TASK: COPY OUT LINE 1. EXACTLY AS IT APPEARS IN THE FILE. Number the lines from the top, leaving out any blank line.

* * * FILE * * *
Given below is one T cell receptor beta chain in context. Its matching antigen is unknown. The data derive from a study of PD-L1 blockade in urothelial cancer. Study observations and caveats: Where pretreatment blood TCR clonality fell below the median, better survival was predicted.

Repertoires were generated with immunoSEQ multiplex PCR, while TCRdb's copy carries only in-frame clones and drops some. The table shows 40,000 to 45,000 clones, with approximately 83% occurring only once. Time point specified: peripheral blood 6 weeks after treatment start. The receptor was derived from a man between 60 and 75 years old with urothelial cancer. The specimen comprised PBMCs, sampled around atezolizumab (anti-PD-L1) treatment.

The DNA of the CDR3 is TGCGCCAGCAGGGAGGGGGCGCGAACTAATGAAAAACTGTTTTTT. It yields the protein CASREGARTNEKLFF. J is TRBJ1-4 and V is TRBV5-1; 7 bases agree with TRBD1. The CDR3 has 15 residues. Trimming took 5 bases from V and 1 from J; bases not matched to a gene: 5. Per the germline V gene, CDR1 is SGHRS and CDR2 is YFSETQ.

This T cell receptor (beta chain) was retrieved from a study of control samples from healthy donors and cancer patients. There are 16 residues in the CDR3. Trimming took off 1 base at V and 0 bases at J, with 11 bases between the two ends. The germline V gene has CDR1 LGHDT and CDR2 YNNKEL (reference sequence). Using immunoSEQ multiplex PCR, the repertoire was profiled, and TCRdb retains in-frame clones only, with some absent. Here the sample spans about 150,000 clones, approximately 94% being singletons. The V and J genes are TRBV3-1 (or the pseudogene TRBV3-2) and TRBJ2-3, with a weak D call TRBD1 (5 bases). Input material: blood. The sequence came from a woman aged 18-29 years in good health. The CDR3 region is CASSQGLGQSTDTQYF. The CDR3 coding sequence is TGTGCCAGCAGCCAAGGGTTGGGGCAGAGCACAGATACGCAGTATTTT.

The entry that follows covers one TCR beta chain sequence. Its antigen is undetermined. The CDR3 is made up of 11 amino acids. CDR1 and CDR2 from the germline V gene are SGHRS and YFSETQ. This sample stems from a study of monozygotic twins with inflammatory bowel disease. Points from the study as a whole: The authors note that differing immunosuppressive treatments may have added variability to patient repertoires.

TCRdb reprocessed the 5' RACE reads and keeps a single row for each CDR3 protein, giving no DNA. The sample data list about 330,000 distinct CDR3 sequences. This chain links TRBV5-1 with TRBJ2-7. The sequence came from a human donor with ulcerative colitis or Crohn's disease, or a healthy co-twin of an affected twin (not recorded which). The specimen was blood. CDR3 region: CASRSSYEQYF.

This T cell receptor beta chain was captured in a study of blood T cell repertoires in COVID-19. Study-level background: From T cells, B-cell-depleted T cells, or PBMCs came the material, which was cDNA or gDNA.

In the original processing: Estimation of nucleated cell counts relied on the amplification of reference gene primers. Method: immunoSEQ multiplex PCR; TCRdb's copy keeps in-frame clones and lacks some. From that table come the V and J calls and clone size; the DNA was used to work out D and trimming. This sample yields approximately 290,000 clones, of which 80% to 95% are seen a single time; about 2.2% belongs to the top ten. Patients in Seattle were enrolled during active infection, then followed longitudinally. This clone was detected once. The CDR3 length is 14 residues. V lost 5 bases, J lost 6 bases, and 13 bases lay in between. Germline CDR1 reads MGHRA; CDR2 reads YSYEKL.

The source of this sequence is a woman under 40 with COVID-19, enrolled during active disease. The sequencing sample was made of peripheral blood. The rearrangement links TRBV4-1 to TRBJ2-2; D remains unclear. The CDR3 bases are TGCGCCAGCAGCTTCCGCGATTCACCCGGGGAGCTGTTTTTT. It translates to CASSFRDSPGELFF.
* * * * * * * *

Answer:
Given below is one T cell receptor beta chain in context. Its matching antigen is unknown. The data derive from a study of PD-L1 blockade in urothelial cancer. Study observations and caveats: Where pretreatment blood TCR clonality fell below the median, better survival was predicted.